Massachusetts had the second-lowest number of fatal police shootings per capita in the country over the past five years, according to new data released Wednesday from the Washington Post.
Of those fatal shootings, Black and Hispanic people were disproportionately affected: roughly a quarter of the victims were Black people, who represent nine percent of the state population, and 20% were Hispanic people, who make up 11% of the state. And people with apparent mental illness died at a rate well above the national average.
The state’s low ranking with 35 fatal shootings out of 7 million people — coming in second lowest per capita to Rhode Island, which had four among a population of about 1,000,000 — can be attributed to a number of factors, according to criminologist and Northeastern professor James Alan Fox.
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“In general, Massachusetts tends to have a relatively low crime level compared to many other states, and also has a relatively low level of gun ownership,” Fox said. “That means there’s a much smaller chance that police are going to be in a situation where they must use lethal force against someone who has a gun. So this is pleasant news, but not surprising given the nature of our state.”
Fatal police shootings, as demonstrated by the data, are also more likely to affect minority populations, and because the population of Massachusetts is 81% white, those shootings are, in general, less likely to happen here, Fox says. “The shootings are per capita,” Fox said, “but that does not take into consideration the demographic makeup of the state.”
About 31% of the victims of fatal police shootings in Massachusetts showed “signs of mental illness,” according to the database.
Of the 5652 fatal shootings tallied by The Post nationwide over the five year period, 24% were Black, 17% were Hispanic and 23% had indications of mental illness.
“The fact that almost a third of the individuals killed by police in Massachusetts were identified as suffering from some kind of mental illness… it’s quite sad,” Orren Sellstrom, an attorney with Lawyers for Civil Rights, said in an interview with GBH News. “It really demonstrates the need for reform on multiple different levels for police training, not only in the racial justice sphere.”
Sellstrom and Lawyers for Civil Rights brought a lawsuit against the Boston Police Department in 2016 for the police shooting of Terrence Coleman, a Black man with schizophrenia who was shot by Boston police in Dorchester after his mother called for help.
“His mother called for medical assistance and instead was greeted by police who ended up shooting her son dead,” Sellstrom said. “So that statistic really jumped out at me in this database showing that almost a third of the individuals shot by police in Massachusetts suffer from mental illness. I think that's every parent's nightmare.”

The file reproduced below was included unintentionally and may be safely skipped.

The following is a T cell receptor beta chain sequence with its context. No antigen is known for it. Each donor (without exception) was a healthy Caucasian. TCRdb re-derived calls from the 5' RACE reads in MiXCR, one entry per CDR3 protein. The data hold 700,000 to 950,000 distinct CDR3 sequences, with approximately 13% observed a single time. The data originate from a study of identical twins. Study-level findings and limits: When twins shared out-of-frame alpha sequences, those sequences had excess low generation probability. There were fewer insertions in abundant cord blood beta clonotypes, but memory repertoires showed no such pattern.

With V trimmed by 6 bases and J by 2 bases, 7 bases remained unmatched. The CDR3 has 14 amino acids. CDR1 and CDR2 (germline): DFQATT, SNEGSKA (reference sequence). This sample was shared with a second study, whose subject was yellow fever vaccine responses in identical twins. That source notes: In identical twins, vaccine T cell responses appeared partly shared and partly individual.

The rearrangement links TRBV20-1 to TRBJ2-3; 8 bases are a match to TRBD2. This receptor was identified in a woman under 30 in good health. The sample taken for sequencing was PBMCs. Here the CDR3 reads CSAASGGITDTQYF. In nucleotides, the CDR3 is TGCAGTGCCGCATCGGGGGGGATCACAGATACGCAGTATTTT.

Dorchester resident Dina Willis says she lives that fear every day. “I have a 21-year-old autistic son, six feet tall, two hundred and thirty seven pounds,” Willis told GBH News at a demonstration in Franklin Park Wednesday. “He could look like any gang member. Nobody is going to know that he's a autistic kid.”
Willis says she brought her son to the local police station to introduce him to the officers, fearing that he might be mistaken for someone else, or might not be able to cooperate with police during a pivotal moment.
“And they're like, 'Oh, we’ll connect you with the community officers.' But the community officers are not the detectives who come down the street when they come looking for the bad guy,” Willis said. “If they just run up on my son and he flinches because he doesn’t know how to respond to the police, they're gonna snatch him up.”
Governor Charlie Baker vowed to pass a police reform bill that would address police use-of-force and racial bias policies by the end of this year, growing emotional at a news conference Thursday. “We’ve worked hard ... with our colleagues in local government and law enforcement, with the Black and Latino legislative caucus, and with others,” Baker told reporters, “to develop a series of initiatives and ultimately a bill that would enhance transparency and accountability in law enforcement."
Under Baker’s proposed bill, which he unveiled in June, police officers could receive bonuses of up to $5,000, should they choose to take on additional racial bias and de-escalation training.
“Anything along those lines is a start, but we really need to be rethinking our systems in a much more broad based way than, you know, a little money that is thrown at a training program,” Sellstrom said. “It really needs to be a case of start-to-finish reform, where we're looking at who we are recruiting to be police officers, what we think police are for, what kind of situations we think are appropriate for police to handle.”
Sellstrom also urged transparency and better tracking abilities for the public, “so that the public knows what police are doing and that when they step over the line,” he said. “When they are engaged in violence against people that they are supposed to be helping, they need to be held accountable for that.”
Though the Washington Post team gathers information not just from police reports but from local news, social media and independent databases, Iván Espinoza-Madrigal, another attorney from Lawyers for Civil Rights, says this database doesn't represent the whole picture of police-related violence.
“There have been tendencies of underreporting of hate crimes, incidents of stop and frisk, and other manifestations of excessive use of force,” Espinoza-Madrigal said in an interview with GBH News. “And so that's why having a more complete picture about other forms of excessive use of force would be really critical here, along with the demographic breakdown to understand if the information is gendered or racialized in concerning ways.”